Date of Award


Degree Type


Degree Name

Bachelor of Business Honours


School of Marketing, Tourism and Leisure


Faculty of Business and Law

First Advisor

Ross Dowling

Second Advisor

Lynnaire Sheridan


The development of a destination brand for Sabah has been dominated by numerous reports that emphasise the need to develop global awareness of Sabah, but the objectives set to achieve this goal are often idealistic in nature and offer no real solution to problems identified. The challenge, here, is to unify key messages into a consistent, clear and realistic brand and to ensure content in promotional tools accentuates the activities, experiences and key benefits of visiting "Destination Sabah". This study will begin to address these challenges by undertaking the processes that underpin destination branding through comparison to a relational network devised by Hankinson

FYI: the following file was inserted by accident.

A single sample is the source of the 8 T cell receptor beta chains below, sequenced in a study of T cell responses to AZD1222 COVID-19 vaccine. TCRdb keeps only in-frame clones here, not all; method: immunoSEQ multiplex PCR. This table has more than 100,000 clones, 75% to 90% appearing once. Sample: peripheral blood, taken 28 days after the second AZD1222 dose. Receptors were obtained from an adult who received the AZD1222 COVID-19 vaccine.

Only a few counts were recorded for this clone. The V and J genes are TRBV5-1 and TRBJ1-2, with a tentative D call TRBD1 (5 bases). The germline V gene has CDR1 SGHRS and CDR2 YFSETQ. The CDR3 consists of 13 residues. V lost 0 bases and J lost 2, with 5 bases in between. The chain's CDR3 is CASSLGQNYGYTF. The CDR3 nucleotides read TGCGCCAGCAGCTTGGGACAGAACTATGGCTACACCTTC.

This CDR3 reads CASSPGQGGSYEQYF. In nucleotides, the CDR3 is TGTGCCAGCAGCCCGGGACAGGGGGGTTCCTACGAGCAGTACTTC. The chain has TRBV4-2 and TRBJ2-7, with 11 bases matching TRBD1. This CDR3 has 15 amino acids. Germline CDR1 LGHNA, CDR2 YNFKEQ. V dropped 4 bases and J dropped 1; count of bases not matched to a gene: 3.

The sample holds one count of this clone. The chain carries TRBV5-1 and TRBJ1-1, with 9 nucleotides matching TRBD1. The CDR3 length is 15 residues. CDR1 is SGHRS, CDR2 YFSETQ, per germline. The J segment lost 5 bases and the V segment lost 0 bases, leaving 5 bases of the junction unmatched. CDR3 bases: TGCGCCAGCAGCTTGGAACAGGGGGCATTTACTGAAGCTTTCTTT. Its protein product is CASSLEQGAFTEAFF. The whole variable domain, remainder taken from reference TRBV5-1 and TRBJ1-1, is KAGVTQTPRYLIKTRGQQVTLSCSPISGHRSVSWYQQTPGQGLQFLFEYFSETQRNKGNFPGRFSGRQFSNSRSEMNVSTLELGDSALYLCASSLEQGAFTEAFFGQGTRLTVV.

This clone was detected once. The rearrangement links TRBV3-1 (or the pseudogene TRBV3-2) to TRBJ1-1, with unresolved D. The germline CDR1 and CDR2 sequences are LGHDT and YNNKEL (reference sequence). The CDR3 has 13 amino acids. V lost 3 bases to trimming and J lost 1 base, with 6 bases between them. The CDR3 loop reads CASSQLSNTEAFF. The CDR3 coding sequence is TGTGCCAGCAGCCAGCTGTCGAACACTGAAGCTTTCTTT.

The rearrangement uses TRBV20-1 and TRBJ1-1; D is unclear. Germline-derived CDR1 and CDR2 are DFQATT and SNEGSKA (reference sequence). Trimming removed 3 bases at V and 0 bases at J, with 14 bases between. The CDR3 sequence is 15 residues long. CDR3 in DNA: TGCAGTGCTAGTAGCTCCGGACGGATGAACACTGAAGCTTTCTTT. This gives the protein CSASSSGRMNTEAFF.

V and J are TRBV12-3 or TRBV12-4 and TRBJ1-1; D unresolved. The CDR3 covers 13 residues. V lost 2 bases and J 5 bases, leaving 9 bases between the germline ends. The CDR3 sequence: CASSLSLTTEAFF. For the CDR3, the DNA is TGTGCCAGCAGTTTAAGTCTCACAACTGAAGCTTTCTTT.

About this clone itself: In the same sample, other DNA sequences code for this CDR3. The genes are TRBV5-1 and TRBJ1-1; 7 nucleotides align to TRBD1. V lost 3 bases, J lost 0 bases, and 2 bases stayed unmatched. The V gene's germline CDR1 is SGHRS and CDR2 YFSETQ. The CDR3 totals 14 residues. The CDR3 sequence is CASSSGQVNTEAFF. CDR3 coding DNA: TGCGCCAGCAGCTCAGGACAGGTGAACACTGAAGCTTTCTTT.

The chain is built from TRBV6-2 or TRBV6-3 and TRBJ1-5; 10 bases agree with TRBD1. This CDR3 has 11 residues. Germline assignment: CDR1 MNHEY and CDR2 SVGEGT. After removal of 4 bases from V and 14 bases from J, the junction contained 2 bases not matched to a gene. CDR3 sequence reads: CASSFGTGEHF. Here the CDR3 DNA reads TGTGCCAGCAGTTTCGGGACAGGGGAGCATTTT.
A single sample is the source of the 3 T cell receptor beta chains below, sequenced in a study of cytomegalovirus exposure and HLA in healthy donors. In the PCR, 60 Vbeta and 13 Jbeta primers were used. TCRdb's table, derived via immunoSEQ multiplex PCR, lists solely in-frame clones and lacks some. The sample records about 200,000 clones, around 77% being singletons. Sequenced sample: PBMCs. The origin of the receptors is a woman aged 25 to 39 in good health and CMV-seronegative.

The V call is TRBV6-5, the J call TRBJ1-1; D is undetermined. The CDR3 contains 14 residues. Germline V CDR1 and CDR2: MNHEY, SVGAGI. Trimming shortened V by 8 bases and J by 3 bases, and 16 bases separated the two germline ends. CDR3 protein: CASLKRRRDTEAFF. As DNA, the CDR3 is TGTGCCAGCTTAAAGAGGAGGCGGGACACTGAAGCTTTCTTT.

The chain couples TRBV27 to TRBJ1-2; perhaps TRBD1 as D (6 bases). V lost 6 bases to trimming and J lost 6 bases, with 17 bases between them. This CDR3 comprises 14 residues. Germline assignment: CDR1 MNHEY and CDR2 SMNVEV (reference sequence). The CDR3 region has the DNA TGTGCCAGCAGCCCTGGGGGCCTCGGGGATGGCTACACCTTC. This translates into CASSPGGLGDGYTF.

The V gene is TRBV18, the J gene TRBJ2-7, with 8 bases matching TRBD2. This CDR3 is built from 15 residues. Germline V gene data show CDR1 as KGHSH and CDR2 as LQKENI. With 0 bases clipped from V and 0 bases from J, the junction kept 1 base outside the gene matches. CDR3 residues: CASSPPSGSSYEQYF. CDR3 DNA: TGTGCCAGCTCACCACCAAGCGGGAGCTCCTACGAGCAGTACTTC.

(2004). The public and private sector agencies inform this study, and were chosen because they significantly influence both the political and economic environments of the destination; they also have a large impact on the tourism industry at the global, national and local level. This study focuses on the public and private sectors' as stakeholders of the tourism industry, and as part of a relational network. To inform this study, information of a qualitative nature was considered the most appropriate for understanding the "consumer relationships" identified by Hankinson. In consideration of the need to build on an initial idea, and effectively gather information and opinions on building a strong destination brand, an inductive approach and exploratory research design was used to uncover the purpose of this study (Jennings, 2001). The results, which are study specific, of interviews conducted with 37 public and private sector representatives' of Sabah's tourism industry, emphasised the alignment and misalignment in perceptions conveyed. This led to a range of opinions on how to best brand the tourism product, and gave insight into the challenges faced by key stakeholders in their effort to create a unified branding vision for "Destination Sabah". Overall, there is a good understanding of branding theory in Sabah, however, branding is poorly applied in practice. There is no clear future brand and, at the same time, considerable potential for breaking brand promise and causing customer dissatisfaction. The gaps identified between an ideal branding scenario (Hankinson's model) and "Destination Sabah" specifically were; conflict in identifying a preferred target market (Ecotourism versus Nature-based tourism), lack of integrated destination management (pollution and development in conflict with a Nature-based product), lack of community involvement and controlling, rather than, an involving style of management from the top. It is recommended that "Destination Sabah" re-assess its direction against its tourism resources, to identify those assets which appeal to clearly defined, well researched, target markets. Furthermore, that key tourism industry stakeholders should help develop and nurture community tourism education in order to achieve a sustainable tourism industry. All stakeholder meetings should be adequately facilitated to manage responsibility and ensure that each stakeholder group is represented. Finally, "Destination Sabah" has to be well-managed (not controlled) and all efforts must be tied in with professional marketing expertise based on extensive market research.